Industrial Commission

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To be distinguished from Industrial Relations Commission.

The Industrial Commission was a United States government body in existence from 1898 to 1902. It was appointed by President William McKinley to investigate railroad pricing policy, industrial concentration, and the impact of immigration on labor markets, and make recommendations to the President and Congress. McKinley and the Commissioners launched the trust-busting era. The Industrial Commission included McKinley's Ohio running mate, Commissioner Andrew L. Harris (a Governor of Ohio and Civil War General) who served as Chair of the Agriculture Subcommittee, and prominent Senators and Congressmen. After McKinley was assassinated in 1901, President Theodore Roosevelt heeded the advice of the Commissioners and further regulated the large trusts. Roosevelt became known as the nation's toughest trust-buster.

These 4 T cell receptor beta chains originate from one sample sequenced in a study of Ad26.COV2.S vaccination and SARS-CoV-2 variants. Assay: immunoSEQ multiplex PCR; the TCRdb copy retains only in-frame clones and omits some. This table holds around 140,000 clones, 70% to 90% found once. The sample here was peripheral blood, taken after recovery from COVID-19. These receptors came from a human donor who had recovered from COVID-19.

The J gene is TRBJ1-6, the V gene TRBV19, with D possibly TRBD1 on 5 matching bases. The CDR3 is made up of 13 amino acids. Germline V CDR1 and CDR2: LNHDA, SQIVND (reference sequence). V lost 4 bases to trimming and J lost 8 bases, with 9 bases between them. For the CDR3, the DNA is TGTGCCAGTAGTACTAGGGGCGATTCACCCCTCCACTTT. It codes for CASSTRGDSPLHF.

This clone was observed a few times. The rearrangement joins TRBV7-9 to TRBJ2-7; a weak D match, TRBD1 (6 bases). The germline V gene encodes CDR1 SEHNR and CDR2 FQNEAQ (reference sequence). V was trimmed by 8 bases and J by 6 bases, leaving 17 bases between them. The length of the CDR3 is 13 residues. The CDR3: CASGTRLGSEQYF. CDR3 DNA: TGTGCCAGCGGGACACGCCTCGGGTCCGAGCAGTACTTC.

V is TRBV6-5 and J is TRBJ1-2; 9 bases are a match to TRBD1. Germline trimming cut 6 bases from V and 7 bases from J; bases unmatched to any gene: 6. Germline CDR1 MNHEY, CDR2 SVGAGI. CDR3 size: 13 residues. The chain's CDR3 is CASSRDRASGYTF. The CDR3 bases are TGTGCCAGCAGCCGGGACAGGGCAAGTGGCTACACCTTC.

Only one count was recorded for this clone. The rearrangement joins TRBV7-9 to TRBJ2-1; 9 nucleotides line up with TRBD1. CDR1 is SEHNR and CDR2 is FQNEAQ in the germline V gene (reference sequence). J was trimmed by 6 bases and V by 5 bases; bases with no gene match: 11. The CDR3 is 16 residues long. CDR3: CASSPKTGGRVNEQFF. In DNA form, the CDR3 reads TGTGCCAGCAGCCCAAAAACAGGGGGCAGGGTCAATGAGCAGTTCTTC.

See also[edit]

  • Commission on Industrial Relations, also known as the Walsh Commission, a commission created by the U.S. Congress on August 23, 1912. The commission studied work conditions throughout the industrial United States between 1913 and 1915.